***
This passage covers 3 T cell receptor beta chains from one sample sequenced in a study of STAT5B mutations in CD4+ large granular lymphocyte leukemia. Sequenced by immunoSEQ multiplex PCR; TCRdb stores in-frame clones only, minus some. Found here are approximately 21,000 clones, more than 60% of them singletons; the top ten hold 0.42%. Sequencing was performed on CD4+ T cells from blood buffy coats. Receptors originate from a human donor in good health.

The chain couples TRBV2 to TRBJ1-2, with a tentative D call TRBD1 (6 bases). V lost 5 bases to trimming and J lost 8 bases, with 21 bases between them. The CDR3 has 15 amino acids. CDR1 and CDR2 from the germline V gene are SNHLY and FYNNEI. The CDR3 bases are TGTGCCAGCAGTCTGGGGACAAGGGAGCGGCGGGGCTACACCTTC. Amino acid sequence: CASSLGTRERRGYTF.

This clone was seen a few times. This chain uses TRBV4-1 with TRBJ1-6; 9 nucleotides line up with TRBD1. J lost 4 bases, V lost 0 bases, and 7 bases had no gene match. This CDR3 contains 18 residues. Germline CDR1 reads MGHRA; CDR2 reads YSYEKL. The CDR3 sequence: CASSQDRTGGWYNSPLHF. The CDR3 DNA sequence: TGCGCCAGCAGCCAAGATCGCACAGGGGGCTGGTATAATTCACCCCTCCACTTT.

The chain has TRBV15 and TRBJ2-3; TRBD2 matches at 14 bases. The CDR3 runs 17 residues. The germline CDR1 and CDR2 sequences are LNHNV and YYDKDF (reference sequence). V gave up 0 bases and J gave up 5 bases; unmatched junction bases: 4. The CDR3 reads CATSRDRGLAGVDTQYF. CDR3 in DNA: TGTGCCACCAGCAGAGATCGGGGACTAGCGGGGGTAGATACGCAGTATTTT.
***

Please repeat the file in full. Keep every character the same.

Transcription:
This passage covers 3 T cell receptor beta chains from one sample sequenced in a study of STAT5B mutations in CD4+ large granular lymphocyte leukemia. Sequenced by immunoSEQ multiplex PCR; TCRdb stores in-frame clones only, minus some. Found here are approximately 21,000 clones, more than 60% of them singletons; the top ten hold 0.42%. Sequencing was performed on CD4+ T cells from blood buffy coats. Receptors originate from a human donor in good health.

The chain couples TRBV2 to TRBJ1-2, with a tentative D call TRBD1 (6 bases). V lost 5 bases to trimming and J lost 8 bases, with 21 bases between them. The CDR3 has 15 amino acids. CDR1 and CDR2 from the germline V gene are SNHLY and FYNNEI. The CDR3 bases are TGTGCCAGCAGTCTGGGGACAAGGGAGCGGCGGGGCTACACCTTC. Amino acid sequence: CASSLGTRERRGYTF.

This clone was seen a few times. This chain uses TRBV4-1 with TRBJ1-6; 9 nucleotides line up with TRBD1. J lost 4 bases, V lost 0 bases, and 7 bases had no gene match. This CDR3 contains 18 residues. Germline CDR1 reads MGHRA; CDR2 reads YSYEKL. The CDR3 sequence: CASSQDRTGGWYNSPLHF. The CDR3 DNA sequence: TGCGCCAGCAGCCAAGATCGCACAGGGGGCTGGTATAATTCACCCCTCCACTTT.

The chain has TRBV15 and TRBJ2-3; TRBD2 matches at 14 bases. The CDR3 runs 17 residues. The germline CDR1 and CDR2 sequences are LNHNV and YYDKDF (reference sequence). V gave up 0 bases and J gave up 5 bases; unmatched junction bases: 4. The CDR3 reads CATSRDRGLAGVDTQYF. CDR3 in DNA: TGTGCCACCAGCAGAGATCGGGGACTAGCGGGGGTAGATACGCAGTATTTT.